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Author Gore Vidal Dead at 86


Author Gore Vidal

Author Gore Vidal
(October 3, 1925 – July 31, 2012)
Photo By David Shankbone

Novelist, essayist, playwright, Gore Vidal died at home in Hollywood Hills on Tuesday at age 86. Born on October 3, 1925, at West Point, New York, he succumbed to complications from pneumonia.

Author of Myra Breckenridge, Lincoln, and Burr among 26 novels, 26 works of nonfiction, eight plays and 14 screenplays, he is also especially remembered for contributions to “Caligula” and “Ben Hur.”

A political liberal, he was known for his outspoken comments on candidates and officeholders, the rich and famous, anyone about whom he wished to make a comment alike, and challenge authority at every turn. He enraged mainstream critics and wrecked his political ambitions because he announced his homosexuality. For about 30 years, he lived with his partner, Howard Austen, in Ravello, Italy; he insisted that the success of their relationship was based on their not having sex together.

Gore”s father, Gene, a former West Point football star, and one of the founders of Trans World Airlines, served briefly in President Franklin Roosevelt’s administration and is supposed to have had an affair with Amelia Earhart. His mother, an actress and socialite, was said by her son to have had an affair with Clark Gable. His grandfather, Thomas Pryor Gore, was a blind U.S. senator from Oklahoma; Gore spent a great deal of time with his grandfather at his home in Washington, D.C.

Although his sexual proclivity kept him from public office, he was considered the greatest essayist of his time and a brilliant conversationalist. Some of his most famous quotations are, “Politics is just showbusiness for ugly people” and “It is not enough to succeed; others must fail.” Never failing to insult he considered worthy of it, he once insisted that the three saddest words in the English language were “Joyce Carol Oates” and the happiest were “I told you so.”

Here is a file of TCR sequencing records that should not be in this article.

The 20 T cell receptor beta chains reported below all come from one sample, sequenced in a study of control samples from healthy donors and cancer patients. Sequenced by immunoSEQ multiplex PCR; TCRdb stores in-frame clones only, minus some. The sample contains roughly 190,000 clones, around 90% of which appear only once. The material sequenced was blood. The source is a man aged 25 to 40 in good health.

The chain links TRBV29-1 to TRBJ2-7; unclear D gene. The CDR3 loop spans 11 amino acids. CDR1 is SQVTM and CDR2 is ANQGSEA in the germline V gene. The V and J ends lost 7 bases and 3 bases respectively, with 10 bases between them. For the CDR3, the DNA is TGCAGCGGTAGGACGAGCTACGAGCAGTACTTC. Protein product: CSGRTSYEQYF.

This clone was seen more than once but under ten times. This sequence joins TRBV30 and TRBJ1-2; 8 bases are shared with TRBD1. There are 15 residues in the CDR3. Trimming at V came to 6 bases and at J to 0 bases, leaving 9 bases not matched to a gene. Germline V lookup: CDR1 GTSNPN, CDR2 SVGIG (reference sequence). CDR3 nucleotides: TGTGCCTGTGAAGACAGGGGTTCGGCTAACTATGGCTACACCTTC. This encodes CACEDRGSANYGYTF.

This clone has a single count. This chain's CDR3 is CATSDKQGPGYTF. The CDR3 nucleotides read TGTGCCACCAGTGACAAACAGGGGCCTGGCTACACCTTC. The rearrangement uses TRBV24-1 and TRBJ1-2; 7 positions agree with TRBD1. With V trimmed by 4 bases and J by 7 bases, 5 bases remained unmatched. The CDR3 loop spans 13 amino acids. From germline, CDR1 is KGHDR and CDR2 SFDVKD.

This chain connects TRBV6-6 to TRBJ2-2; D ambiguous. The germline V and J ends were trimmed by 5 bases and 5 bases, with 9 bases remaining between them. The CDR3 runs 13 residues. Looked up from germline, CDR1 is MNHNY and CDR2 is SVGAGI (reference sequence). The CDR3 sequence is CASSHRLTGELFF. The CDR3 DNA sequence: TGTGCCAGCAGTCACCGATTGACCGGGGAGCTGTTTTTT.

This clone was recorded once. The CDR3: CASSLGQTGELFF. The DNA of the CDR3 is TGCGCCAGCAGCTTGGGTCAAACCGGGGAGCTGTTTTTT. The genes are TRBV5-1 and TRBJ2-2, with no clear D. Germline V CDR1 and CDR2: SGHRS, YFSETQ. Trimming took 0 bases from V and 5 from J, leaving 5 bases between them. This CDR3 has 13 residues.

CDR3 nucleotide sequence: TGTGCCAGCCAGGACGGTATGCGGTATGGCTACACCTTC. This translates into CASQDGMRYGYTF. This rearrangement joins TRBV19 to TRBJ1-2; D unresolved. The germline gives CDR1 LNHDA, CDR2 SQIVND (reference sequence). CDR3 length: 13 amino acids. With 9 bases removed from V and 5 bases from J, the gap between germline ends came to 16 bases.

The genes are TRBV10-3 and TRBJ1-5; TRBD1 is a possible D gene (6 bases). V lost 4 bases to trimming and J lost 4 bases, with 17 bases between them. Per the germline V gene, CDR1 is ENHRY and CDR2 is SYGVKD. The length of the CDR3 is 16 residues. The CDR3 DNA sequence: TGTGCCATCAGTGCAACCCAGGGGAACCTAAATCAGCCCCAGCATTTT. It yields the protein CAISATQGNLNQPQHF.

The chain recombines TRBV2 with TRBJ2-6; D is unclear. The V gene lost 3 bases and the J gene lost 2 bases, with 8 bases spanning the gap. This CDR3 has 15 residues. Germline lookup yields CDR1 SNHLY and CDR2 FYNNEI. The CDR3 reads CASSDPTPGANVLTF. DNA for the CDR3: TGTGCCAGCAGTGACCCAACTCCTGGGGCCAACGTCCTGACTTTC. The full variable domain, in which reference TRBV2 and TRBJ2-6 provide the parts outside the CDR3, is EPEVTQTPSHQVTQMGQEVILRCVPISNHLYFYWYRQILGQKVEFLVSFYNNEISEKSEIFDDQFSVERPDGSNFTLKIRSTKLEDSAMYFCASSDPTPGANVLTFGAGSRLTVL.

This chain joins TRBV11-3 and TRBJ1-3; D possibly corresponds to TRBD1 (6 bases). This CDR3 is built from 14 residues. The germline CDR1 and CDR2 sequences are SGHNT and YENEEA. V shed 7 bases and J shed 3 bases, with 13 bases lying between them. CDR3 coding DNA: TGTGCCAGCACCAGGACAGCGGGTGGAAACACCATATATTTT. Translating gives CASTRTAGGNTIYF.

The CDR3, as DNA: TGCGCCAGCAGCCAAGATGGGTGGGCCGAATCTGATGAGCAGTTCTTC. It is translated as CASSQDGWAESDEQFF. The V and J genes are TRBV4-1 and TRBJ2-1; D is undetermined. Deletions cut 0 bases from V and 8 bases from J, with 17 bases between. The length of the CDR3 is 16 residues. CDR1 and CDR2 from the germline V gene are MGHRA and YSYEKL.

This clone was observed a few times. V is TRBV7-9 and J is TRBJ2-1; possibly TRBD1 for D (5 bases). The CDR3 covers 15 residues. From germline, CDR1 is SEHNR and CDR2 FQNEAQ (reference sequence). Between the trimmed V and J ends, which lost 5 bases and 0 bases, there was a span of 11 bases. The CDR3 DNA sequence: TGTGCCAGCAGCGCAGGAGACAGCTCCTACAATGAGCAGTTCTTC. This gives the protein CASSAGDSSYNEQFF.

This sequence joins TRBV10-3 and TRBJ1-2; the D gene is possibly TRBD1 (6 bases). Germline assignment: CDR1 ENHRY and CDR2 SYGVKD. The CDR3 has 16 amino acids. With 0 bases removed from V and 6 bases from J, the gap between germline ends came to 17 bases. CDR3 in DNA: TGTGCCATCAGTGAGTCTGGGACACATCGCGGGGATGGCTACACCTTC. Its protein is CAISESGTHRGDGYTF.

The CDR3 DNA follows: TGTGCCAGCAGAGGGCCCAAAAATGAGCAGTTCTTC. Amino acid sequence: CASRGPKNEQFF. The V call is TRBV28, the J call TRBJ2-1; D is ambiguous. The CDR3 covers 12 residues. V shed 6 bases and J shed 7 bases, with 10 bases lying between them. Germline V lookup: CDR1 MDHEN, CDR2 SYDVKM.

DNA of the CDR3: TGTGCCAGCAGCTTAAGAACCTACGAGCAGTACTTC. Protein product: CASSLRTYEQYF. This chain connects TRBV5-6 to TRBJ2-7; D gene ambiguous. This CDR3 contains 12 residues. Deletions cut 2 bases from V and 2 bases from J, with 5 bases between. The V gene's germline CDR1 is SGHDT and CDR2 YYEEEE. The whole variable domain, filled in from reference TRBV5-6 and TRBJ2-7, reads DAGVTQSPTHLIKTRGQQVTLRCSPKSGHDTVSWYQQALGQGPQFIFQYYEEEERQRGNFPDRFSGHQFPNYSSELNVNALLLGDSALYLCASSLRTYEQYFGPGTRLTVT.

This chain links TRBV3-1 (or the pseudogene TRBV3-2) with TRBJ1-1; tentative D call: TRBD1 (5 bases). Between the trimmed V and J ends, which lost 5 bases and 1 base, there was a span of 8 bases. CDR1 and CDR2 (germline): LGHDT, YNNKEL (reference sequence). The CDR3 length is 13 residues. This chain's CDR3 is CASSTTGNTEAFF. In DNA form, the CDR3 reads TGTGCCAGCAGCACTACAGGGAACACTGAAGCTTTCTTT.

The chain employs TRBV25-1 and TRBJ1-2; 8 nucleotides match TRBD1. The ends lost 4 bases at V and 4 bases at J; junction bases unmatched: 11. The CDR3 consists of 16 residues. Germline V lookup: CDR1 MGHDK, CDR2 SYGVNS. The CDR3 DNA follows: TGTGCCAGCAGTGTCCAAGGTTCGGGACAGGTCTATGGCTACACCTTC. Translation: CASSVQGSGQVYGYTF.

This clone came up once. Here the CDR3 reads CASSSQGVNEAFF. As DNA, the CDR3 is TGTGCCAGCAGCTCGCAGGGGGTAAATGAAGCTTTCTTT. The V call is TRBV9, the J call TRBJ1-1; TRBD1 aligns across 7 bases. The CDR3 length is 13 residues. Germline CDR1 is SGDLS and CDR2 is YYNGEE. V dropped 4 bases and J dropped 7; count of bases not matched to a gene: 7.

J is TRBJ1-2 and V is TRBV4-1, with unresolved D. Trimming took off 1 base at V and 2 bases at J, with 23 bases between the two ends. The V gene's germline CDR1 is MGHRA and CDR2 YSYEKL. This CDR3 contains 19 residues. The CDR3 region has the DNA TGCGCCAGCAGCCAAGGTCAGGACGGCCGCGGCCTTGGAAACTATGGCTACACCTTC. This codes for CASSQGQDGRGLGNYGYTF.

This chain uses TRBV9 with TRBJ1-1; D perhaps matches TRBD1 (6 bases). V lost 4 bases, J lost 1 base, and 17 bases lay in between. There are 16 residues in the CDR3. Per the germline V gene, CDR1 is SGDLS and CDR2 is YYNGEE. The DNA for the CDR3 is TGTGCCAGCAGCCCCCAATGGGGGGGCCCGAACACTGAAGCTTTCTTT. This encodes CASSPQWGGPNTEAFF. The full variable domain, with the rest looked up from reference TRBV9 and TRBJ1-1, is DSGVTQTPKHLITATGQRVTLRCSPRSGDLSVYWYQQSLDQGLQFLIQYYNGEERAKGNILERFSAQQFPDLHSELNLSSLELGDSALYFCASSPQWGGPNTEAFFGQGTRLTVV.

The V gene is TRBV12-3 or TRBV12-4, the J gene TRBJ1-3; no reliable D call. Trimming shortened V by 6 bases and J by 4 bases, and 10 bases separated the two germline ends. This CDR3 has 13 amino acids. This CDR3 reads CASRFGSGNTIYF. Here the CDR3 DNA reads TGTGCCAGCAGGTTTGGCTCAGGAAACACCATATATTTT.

He graduated from Phillips Exeter Academy, but then enlisted in the Army and never went to college. His first book, the war novel Williwaw, was written while he was in the service and published when he was just 20. Widely read, he was considered a self-educated man.

After publishing some extremely explicit sexual scenes in his books, he was unable to use his own name as author. Then he wrote a trio of mystery novels in the 1950s under the pen name “Edgar Box” and also wrote fiction as “Katherine Everard” and “Cameron Kay.”

MSNBC Nightly News released a short video tribute to Gore Vidal…

Vidal shared Jacqueline Kennedy’s stepfather as his own; he became involved with the President Kennedy; later after John’s assassination, Vidal had a feud with Robert Kennedy and his day in the Kennedy limelight ended. He eventually called the Kennedys “the Holy Family” as his politics moved even further into Liberalism.

Burr, which was a National Book Award Fiction Finalist in 1974, convinced Michele Bachmann, by her own admission, to change from Democrat to Republican, but Newt Gingrich claimed it as a favorite book. Vidal identified Reagan’s wife, Nancy, as a social climber “born with a silver ladder in her hand.”

Vidal’s book of collected essays, United States: Essays 1952-1992, received the National Book Award and the National Book Critics Circle Award in 1993. He also received a Lifetime Achievement Award from the National Book Awards in November, 2009. He wrote two autobiographies, Palimpsest (1999) and Point to Point Navigation (2006).

Style,” Vidal once said, “is knowing who you are, what you want to say, and not giving a damn.”

About Sue Freeman Culverhouse


Arts and Leisure




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